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Minimally Invasive Glaucoma Surgery

Known as MIGS, minimally-invasive glaucoma surgery (or micro-invasive glaucoma surgery) is a new and evolving area of glaucoma surgical treatment. It aims to lower intraocular pressure with a procedure or device that is minimally invasive and has little or no effect on the surface layers of the eye. MIGS procedures have the following characteristics: 1) performed within the eye in the junction between iris and cornea (iridocorneal angle); 2) minimal tissue handling or destruction; 3) relatively quick; 4) very good safety profile; 5) multiple treatments are possible; 6) can be combined with cataract surgery. MIGS is best suited to eyes with mild to moderate glaucoma or ocular hypertension with an open angle in whom an intraocular pressure in the mid to high teens is desirable. MIGS can also be helpful for reducing the need for topical glaucoma medication.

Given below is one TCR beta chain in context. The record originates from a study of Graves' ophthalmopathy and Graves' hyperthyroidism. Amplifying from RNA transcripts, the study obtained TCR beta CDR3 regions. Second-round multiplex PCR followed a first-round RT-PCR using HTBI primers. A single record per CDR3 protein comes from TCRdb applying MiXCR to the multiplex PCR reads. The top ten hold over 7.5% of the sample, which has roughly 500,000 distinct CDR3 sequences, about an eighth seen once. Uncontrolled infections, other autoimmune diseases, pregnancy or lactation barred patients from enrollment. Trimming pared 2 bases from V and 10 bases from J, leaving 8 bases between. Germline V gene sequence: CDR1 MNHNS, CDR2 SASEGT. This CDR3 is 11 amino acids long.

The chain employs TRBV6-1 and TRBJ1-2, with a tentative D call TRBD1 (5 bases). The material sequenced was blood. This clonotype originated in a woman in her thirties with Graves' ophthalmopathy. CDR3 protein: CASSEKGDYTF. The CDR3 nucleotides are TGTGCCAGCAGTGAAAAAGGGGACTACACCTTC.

The MIGS devices currently approved for use in Australia include:

  • Hydrus: this device is approximately the size of an eyelash and is made of a metallic alloy called Nitinol. Via a small incision in the cornea it is inserted into Schlemm’s canal in the iridocorneal angle. There is an opening at one end through with fluid from the anterior chamber of the eye can flow into Schlemm’s canal then leave the eye via the natural outflow pathways.
  • iStent: this device measures 1.0mm x 0.3mm, is made of titanium coated in heparin and has a similar shape to a snorkel. It is positioned via a small incision in the cornea into Schlemm’s canal in the iridocorneal angle. The opening at the end that lies within the anterior chamber allows fluid to flow directly into Schlemm’s canal and then leave the eye via the natural outflow pathways. the following paragraph after the existing text
  • iStent inject: as with the iStent, the iStent inject is positioned via a small corneal incision into Schlemm’s canal in the iridocorneal angle to direct fluid in the anterior chamber into Schlemm’s canal and then leave the eye via the natural outflow pathways. It is also a heparin-coated titanium stent,  but is smaller in size, measuring 0.36mm in length. Usually two stents are implanted at the time of surgery.

Patients who’ve received the Hydrus, iStent or iStent inject can safely undergo MRI scans. 

  • Royal Australian and New Zealand College of Ophthalmologists.
  • Royal Australasian College of Surgeons
  • Macquarie University
  • UNSW Australia
  • The University of Sydney
  • Sydney & Sydney Eye Hospital
  • Westmead Hospital
  • Save Sight Institute